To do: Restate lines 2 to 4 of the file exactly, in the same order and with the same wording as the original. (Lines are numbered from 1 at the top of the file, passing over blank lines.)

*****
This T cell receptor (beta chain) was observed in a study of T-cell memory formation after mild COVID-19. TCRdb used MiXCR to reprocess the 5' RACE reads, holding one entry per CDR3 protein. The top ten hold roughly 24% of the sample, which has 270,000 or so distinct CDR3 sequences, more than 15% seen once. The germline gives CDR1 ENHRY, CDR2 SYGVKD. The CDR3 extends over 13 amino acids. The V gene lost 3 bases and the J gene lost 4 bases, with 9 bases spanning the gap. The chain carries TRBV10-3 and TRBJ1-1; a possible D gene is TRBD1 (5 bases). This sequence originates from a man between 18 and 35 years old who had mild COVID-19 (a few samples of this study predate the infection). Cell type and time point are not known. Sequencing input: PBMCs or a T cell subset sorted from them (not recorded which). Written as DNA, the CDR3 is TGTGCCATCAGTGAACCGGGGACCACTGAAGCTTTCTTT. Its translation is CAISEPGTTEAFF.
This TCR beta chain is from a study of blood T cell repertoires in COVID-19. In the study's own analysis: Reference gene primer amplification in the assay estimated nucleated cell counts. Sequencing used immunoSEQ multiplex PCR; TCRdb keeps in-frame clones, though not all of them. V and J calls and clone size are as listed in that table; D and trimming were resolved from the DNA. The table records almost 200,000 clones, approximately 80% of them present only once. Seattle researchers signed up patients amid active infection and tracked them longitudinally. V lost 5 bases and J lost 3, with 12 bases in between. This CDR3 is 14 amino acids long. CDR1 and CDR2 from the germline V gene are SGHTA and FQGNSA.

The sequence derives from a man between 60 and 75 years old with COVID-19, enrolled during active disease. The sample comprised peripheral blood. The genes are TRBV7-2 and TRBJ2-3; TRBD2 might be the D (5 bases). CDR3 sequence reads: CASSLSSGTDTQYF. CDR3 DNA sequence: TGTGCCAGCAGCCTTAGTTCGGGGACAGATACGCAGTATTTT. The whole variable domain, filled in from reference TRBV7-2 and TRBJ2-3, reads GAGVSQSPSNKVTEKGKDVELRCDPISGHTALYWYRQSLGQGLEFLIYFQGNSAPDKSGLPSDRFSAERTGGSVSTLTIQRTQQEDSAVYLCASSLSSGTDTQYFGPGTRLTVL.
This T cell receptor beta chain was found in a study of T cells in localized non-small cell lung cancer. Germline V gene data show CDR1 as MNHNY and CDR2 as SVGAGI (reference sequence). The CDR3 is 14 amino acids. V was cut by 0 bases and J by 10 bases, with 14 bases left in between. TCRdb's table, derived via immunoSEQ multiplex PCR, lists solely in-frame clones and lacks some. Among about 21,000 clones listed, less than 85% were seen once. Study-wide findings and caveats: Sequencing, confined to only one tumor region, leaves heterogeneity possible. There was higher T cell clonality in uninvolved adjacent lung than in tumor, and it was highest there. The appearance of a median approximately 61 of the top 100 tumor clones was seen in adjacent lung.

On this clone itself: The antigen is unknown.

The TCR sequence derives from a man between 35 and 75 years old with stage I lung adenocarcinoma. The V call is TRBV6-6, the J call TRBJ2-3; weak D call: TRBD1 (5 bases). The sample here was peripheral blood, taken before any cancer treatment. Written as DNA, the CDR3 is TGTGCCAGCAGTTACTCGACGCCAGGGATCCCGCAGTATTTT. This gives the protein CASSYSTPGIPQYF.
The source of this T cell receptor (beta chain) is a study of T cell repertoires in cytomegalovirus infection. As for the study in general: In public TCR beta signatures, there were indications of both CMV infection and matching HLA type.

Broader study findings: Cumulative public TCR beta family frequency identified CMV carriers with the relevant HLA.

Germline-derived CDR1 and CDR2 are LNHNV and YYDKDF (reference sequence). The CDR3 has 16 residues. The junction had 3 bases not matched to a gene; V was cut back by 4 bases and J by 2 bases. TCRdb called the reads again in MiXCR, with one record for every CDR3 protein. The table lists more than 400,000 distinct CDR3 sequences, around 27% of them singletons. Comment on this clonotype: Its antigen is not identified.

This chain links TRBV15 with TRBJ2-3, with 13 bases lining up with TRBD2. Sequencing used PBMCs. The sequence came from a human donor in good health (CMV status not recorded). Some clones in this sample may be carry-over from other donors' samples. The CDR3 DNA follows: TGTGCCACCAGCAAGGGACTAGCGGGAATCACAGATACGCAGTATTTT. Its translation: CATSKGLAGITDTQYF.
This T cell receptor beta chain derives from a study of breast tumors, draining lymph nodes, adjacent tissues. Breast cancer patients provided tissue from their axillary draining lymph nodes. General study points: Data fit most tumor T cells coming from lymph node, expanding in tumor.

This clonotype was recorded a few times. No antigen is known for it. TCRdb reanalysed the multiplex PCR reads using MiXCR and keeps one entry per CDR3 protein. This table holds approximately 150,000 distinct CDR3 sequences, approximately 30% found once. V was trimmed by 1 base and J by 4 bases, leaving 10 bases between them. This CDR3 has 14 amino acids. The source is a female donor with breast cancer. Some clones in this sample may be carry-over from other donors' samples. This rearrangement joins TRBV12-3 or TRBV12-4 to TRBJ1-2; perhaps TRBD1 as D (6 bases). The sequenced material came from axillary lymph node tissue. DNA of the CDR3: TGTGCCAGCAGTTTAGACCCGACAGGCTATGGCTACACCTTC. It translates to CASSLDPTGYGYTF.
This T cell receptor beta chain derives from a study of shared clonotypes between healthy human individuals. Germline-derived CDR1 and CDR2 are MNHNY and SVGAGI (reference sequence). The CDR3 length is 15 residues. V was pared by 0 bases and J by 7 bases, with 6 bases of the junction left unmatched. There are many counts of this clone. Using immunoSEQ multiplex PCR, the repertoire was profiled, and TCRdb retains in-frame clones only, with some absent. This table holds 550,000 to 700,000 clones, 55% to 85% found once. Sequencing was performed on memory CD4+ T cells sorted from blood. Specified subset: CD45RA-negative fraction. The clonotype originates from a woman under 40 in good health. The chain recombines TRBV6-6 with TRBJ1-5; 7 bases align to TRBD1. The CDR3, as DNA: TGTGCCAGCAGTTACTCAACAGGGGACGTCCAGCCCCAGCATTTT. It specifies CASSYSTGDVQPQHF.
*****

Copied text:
This TCR beta chain is from a study of blood T cell repertoires in COVID-19. In the study's own analysis: Reference gene primer amplification in the assay estimated nucleated cell counts. Sequencing used immunoSEQ multiplex PCR; TCRdb keeps in-frame clones, though not all of them. V and J calls and clone size are as listed in that table; D and trimming were resolved from the DNA. The table records almost 200,000 clones, approximately 80% of them present only once. Seattle researchers signed up patients amid active infection and tracked them longitudinally. V lost 5 bases and J lost 3, with 12 bases in between. This CDR3 is 14 amino acids long. CDR1 and CDR2 from the germline V gene are SGHTA and FQGNSA.

The sequence derives from a man between 60 and 75 years old with COVID-19, enrolled during active disease. The sample comprised peripheral blood. The genes are TRBV7-2 and TRBJ2-3; TRBD2 might be the D (5 bases). CDR3 sequence reads: CASSLSSGTDTQYF. CDR3 DNA sequence: TGTGCCAGCAGCCTTAGTTCGGGGACAGATACGCAGTATTTT. The whole variable domain, filled in from reference TRBV7-2 and TRBJ2-3, reads GAGVSQSPSNKVTEKGKDVELRCDPISGHTALYWYRQSLGQGLEFLIYFQGNSAPDKSGLPSDRFSAERTGGSVSTLTIQRTQQEDSAVYLCASSLSSGTDTQYFGPGTRLTVL.
This T cell receptor beta chain was found in a study of T cells in localized non-small cell lung cancer. Germline V gene data show CDR1 as MNHNY and CDR2 as SVGAGI (reference sequence). The CDR3 is 14 amino acids. V was cut by 0 bases and J by 10 bases, with 14 bases left in between. TCRdb's table, derived via immunoSEQ multiplex PCR, lists solely in-frame clones and lacks some. Among about 21,000 clones listed, less than 85% were seen once. Study-wide findings and caveats: Sequencing, confined to only one tumor region, leaves heterogeneity possible. There was higher T cell clonality in uninvolved adjacent lung than in tumor, and it was highest there. The appearance of a median approximately 61 of the top 100 tumor clones was seen in adjacent lung.